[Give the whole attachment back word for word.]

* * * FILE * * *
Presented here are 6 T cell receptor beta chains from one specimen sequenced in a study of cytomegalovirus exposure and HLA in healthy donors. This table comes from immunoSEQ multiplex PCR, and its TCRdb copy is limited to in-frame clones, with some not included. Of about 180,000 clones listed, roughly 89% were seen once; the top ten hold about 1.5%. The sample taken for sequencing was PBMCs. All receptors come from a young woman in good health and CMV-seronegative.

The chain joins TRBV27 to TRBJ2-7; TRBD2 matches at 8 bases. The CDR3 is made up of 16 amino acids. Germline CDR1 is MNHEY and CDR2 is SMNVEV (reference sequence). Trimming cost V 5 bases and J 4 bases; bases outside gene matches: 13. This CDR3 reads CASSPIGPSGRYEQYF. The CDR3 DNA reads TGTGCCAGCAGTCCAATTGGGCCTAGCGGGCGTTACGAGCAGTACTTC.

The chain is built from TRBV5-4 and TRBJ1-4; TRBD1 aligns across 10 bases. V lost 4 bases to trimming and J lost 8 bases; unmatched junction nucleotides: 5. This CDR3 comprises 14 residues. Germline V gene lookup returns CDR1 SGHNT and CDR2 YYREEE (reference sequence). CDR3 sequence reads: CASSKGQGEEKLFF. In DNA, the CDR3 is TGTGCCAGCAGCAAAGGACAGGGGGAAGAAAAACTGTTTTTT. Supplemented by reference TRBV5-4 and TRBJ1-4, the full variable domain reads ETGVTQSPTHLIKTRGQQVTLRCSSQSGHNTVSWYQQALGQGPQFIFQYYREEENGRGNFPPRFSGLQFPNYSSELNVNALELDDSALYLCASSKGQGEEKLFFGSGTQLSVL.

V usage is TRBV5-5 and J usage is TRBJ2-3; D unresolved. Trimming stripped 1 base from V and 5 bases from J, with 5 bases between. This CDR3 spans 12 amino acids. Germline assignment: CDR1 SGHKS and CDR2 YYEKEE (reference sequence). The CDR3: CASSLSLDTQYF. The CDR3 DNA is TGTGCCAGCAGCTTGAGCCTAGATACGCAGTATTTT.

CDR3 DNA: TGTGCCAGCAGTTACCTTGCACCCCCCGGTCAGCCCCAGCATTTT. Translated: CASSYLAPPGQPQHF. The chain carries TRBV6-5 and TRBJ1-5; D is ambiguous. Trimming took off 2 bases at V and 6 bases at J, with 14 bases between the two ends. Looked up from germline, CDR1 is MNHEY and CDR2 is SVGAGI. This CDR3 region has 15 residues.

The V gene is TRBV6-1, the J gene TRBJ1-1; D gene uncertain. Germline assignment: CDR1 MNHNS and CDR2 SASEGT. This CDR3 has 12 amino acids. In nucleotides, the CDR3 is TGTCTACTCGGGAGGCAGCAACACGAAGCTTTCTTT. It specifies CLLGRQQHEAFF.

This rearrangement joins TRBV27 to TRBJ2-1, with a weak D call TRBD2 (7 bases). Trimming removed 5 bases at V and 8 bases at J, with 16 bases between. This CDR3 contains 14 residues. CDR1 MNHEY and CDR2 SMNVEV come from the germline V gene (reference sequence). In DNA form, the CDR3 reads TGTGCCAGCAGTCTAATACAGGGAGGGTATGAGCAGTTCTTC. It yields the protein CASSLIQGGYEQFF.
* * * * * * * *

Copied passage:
Presented here are 6 T cell receptor beta chains from one specimen sequenced in a study of cytomegalovirus exposure and HLA in healthy donors. This table comes from immunoSEQ multiplex PCR, and its TCRdb copy is limited to in-frame clones, with some not included. Of about 180,000 clones listed, roughly 89% were seen once; the top ten hold about 1.5%. The sample taken for sequencing was PBMCs. All receptors come from a young woman in good health and CMV-seronegative.

The chain joins TRBV27 to TRBJ2-7; TRBD2 matches at 8 bases. The CDR3 is made up of 16 amino acids. Germline CDR1 is MNHEY and CDR2 is SMNVEV (reference sequence). Trimming cost V 5 bases and J 4 bases; bases outside gene matches: 13. This CDR3 reads CASSPIGPSGRYEQYF. The CDR3 DNA reads TGTGCCAGCAGTCCAATTGGGCCTAGCGGGCGTTACGAGCAGTACTTC.

The chain is built from TRBV5-4 and TRBJ1-4; TRBD1 aligns across 10 bases. V lost 4 bases to trimming and J lost 8 bases; unmatched junction nucleotides: 5. This CDR3 comprises 14 residues. Germline V gene lookup returns CDR1 SGHNT and CDR2 YYREEE (reference sequence). CDR3 sequence reads: CASSKGQGEEKLFF. In DNA, the CDR3 is TGTGCCAGCAGCAAAGGACAGGGGGAAGAAAAACTGTTTTTT. Supplemented by reference TRBV5-4 and TRBJ1-4, the full variable domain reads ETGVTQSPTHLIKTRGQQVTLRCSSQSGHNTVSWYQQALGQGPQFIFQYYREEENGRGNFPPRFSGLQFPNYSSELNVNALELDDSALYLCASSKGQGEEKLFFGSGTQLSVL.

V usage is TRBV5-5 and J usage is TRBJ2-3; D unresolved. Trimming stripped 1 base from V and 5 bases from J, with 5 bases between. This CDR3 spans 12 amino acids. Germline assignment: CDR1 SGHKS and CDR2 YYEKEE (reference sequence). The CDR3: CASSLSLDTQYF. The CDR3 DNA is TGTGCCAGCAGCTTGAGCCTAGATACGCAGTATTTT.

CDR3 DNA: TGTGCCAGCAGTTACCTTGCACCCCCCGGTCAGCCCCAGCATTTT. Translated: CASSYLAPPGQPQHF. The chain carries TRBV6-5 and TRBJ1-5; D is ambiguous. Trimming took off 2 bases at V and 6 bases at J, with 14 bases between the two ends. Looked up from germline, CDR1 is MNHEY and CDR2 is SVGAGI. This CDR3 region has 15 residues.

The V gene is TRBV6-1, the J gene TRBJ1-1; D gene uncertain. Germline assignment: CDR1 MNHNS and CDR2 SASEGT. This CDR3 has 12 amino acids. In nucleotides, the CDR3 is TGTCTACTCGGGAGGCAGCAACACGAAGCTTTCTTT. It specifies CLLGRQQHEAFF.

This rearrangement joins TRBV27 to TRBJ2-1, with a weak D call TRBD2 (7 bases). Trimming removed 5 bases at V and 8 bases at J, with 16 bases between. This CDR3 contains 14 residues. CDR1 MNHEY and CDR2 SMNVEV come from the germline V gene (reference sequence). In DNA form, the CDR3 reads TGTGCCAGCAGTCTAATACAGGGAGGGTATGAGCAGTTCTTC. It yields the protein CASSLIQGGYEQFF.